ABA evaluators found that Barrett’s integrity, judicial temperament and academic charter “met the very high standards for appointment to the Supreme Court,” said Randall Noel, a Memphis attorney who led the review.

The evaluation, Noel said, “reflects the consensus of her peers that know her best.

Pamela Roberts, a Columbia, South Carolina, lawyer who also helped lead the evaluation, read to the committee some descriptions of the outside input the ABA received on Barrett — including “whip smart,” an “intellectual giant with people skills and engaging warmth” and, “without question, the smartest student I’ve ever taught” from a former professor.

The interviews with her colleagues, students and former professors, as well as a review of her writings, amounted to thousands of hours of work, Roberts said.

Noel and Roberts said they would “absolutely” feel confident in litigating before Barrett.

WV poet, activist asks US Senators: 'Do not confirm' Barrett for Supreme Court

When West Virginia writer and activist Crystal Good needed compassion and trust from her government after finding out she was pregnant at 16 years old, “all I got was another barrier,” she told the U.S. Senate Judiciary Committee on Thursday.

Good, of Charleston, was one of several people who testified during the fourth day of hearings for the nomination of U.S. Circuit Judge Amy Coney Barrett to the U.S. Supreme Court. Good testified as a guest of Sen. Dianne Feinstein, a Democrat from California and ranking member of the Senate Judiciary Committee.

President Donald Trump nominated Barrett to the court to fill the vacancy left by the death of Justice Ruth Bader Ginsburg.

Good described herself as a “sixth-generation West Virginian, a writer-poet, a small-business owner, a graduate student at West Virginia University and an advocate for survivors of sexual abuse,” as well as a mother to three “brilliant” children and the daughter of a white mother and black father.

“These identities are parts of me, but not all of me,” she told the committee.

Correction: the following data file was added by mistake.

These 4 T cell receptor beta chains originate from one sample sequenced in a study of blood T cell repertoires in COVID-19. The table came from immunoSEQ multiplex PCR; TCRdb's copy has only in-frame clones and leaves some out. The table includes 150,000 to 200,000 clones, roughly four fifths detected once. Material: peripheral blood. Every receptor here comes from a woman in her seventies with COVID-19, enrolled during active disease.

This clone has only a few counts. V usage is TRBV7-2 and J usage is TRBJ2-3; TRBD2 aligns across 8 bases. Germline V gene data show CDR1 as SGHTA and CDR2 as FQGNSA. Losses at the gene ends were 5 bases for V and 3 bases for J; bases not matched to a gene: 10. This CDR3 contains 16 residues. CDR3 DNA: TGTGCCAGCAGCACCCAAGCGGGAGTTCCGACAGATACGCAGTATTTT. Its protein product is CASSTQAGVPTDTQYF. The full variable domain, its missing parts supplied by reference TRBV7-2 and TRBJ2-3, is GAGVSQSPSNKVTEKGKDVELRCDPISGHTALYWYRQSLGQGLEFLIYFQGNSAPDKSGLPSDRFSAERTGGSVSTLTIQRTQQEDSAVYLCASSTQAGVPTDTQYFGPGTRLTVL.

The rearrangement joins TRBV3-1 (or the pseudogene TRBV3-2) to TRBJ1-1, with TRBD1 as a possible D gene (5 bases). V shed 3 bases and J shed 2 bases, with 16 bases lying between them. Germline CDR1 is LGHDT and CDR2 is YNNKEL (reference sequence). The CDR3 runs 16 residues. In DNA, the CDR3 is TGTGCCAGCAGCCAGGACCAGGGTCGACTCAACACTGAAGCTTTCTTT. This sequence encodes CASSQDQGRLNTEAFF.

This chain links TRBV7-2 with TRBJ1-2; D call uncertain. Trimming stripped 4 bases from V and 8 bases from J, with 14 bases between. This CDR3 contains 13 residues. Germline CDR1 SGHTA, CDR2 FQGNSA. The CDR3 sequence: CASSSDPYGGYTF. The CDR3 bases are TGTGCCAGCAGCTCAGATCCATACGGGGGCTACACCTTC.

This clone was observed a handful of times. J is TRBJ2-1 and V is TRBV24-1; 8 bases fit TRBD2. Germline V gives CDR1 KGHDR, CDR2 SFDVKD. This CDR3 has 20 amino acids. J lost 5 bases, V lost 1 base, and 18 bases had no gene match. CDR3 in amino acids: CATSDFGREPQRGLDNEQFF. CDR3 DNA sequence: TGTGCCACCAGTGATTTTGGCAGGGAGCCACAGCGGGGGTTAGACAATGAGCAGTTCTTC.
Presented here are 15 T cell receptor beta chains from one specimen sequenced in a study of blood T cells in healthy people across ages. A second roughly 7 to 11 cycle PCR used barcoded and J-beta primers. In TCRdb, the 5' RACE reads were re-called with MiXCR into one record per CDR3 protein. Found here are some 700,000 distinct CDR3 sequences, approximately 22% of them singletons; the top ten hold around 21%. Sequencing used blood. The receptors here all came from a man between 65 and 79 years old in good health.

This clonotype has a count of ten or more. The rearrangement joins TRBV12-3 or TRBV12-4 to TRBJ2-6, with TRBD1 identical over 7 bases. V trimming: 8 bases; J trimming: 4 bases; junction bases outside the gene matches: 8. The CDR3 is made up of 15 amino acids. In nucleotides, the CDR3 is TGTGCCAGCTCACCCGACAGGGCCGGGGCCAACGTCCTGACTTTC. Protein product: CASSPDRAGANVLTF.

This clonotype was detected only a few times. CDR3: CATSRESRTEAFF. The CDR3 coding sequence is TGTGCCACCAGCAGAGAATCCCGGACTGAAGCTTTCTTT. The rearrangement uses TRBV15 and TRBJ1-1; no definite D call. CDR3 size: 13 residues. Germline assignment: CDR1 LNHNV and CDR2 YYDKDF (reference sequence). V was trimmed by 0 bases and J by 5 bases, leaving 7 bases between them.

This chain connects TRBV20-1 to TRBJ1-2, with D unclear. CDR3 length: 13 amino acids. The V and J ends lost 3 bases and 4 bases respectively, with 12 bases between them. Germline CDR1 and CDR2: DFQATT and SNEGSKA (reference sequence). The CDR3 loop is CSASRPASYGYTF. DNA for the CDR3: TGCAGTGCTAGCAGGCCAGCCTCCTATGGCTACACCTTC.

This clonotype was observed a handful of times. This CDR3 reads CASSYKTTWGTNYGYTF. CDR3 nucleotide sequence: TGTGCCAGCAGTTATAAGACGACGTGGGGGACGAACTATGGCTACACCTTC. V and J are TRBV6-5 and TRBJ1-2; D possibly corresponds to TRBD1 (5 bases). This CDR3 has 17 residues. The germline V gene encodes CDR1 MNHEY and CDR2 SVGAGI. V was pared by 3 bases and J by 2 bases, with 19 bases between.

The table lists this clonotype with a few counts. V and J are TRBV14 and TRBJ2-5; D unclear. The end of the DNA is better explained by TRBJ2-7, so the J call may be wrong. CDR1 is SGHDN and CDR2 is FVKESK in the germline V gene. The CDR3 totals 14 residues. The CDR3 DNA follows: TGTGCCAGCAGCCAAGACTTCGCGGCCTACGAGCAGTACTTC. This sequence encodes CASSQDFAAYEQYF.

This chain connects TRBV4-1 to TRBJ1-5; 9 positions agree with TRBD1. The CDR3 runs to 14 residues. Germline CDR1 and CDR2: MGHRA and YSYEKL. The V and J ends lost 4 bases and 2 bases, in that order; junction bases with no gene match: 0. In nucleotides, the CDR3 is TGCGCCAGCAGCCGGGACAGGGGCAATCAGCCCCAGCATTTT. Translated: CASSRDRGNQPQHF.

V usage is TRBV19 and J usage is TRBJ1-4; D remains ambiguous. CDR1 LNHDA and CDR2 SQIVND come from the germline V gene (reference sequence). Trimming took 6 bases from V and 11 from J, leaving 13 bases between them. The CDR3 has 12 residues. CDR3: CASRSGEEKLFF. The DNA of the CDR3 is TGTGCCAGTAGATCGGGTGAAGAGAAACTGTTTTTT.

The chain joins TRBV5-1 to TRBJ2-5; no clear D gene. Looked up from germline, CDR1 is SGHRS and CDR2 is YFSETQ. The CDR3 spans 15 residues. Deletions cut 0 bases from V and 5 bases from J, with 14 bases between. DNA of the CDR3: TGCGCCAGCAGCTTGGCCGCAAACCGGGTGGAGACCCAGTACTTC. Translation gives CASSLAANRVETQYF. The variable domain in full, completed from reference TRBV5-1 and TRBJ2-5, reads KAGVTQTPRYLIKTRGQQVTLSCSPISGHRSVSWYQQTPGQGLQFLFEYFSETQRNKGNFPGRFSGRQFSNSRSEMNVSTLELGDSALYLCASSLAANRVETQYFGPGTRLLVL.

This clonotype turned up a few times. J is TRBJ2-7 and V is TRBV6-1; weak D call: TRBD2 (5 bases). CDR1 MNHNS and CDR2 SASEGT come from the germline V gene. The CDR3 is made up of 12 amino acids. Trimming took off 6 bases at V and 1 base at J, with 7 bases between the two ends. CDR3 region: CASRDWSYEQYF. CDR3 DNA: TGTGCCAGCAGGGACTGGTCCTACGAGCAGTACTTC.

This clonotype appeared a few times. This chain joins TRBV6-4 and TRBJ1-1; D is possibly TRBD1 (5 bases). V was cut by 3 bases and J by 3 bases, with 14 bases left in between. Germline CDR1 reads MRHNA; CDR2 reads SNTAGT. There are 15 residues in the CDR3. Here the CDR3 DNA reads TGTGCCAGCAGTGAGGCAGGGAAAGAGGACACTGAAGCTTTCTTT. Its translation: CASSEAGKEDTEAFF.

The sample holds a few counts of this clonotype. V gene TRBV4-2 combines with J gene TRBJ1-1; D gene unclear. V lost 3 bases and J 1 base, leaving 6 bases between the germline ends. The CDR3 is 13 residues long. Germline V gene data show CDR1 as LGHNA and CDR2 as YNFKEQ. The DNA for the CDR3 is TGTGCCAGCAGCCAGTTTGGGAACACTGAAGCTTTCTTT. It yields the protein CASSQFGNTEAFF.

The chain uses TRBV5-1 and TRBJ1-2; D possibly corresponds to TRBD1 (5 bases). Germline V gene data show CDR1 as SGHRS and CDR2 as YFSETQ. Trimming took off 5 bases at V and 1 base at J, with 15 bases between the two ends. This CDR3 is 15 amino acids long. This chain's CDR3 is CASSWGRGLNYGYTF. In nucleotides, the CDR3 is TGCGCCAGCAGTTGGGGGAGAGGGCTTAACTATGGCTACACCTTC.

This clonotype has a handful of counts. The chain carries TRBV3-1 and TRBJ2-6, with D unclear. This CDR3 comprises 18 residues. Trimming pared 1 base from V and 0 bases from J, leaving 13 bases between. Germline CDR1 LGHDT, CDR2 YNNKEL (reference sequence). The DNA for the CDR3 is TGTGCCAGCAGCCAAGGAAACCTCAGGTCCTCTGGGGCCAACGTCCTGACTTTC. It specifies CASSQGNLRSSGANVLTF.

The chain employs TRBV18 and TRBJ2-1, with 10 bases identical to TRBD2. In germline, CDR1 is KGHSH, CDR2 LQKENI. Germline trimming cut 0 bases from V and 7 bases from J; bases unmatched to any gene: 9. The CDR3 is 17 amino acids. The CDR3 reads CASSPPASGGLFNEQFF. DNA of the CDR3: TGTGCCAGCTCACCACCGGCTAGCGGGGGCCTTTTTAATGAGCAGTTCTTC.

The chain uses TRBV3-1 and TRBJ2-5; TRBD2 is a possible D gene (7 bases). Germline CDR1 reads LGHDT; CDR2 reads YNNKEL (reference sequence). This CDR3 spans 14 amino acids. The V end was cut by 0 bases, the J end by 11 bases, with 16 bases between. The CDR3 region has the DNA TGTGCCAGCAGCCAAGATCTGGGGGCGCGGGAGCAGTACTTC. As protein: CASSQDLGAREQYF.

Good told the committee how she was abused by her white stepfather from the time she was 5 years old until she was 15, and how no one in her family initially believed her. She said the adults in her life then failed to hold him accountable once the truth was known.

She told the committee he eventually was convicted for his crimes in 2012.

She said that, when she was 16 and in a safe and joyful relationship, she found out she was pregnant, and began to explore her options in West Virginia, which required parental consent for a minor to receive an abortion.

By then, Good said, she couldn’t trust any of the adults in her life.

“For many reasons, including the decade of abuse she did not protect me from, I could not tell my mother,” Good said. “Instead, I sought a judicial bypass.”

She said she had to coordinate around her school day to see the judge, whom she told about her academic achievements and her now-realized goal of going to college and becoming a writer.

He granted her the ability to have an abortion without her parents’ consent.

“It felt like a miracle,” Good said. “An adult believed me. An authority figure deemed me to be in charge of my own body and my own future.”

Good told the committee she realizes the work the Supreme Court has done in the past to uphold certain rights and freedoms, including a right to an abortion, integrating public schools, upholding the Affordable Care Act and providing workplace protection for her transgender daughter.

But with Barrett’s nomination, Good told senators, she is losing faith in the court.

“President Trump has been clear that he would only appoint justices who would overturn Roe v. Wade,” Good said of the Supreme Court ruling protecting a woman’s right to an abortion. “Unfortunately, through learning about Judge Barrett’s record, I understand why the president believes she passes the test.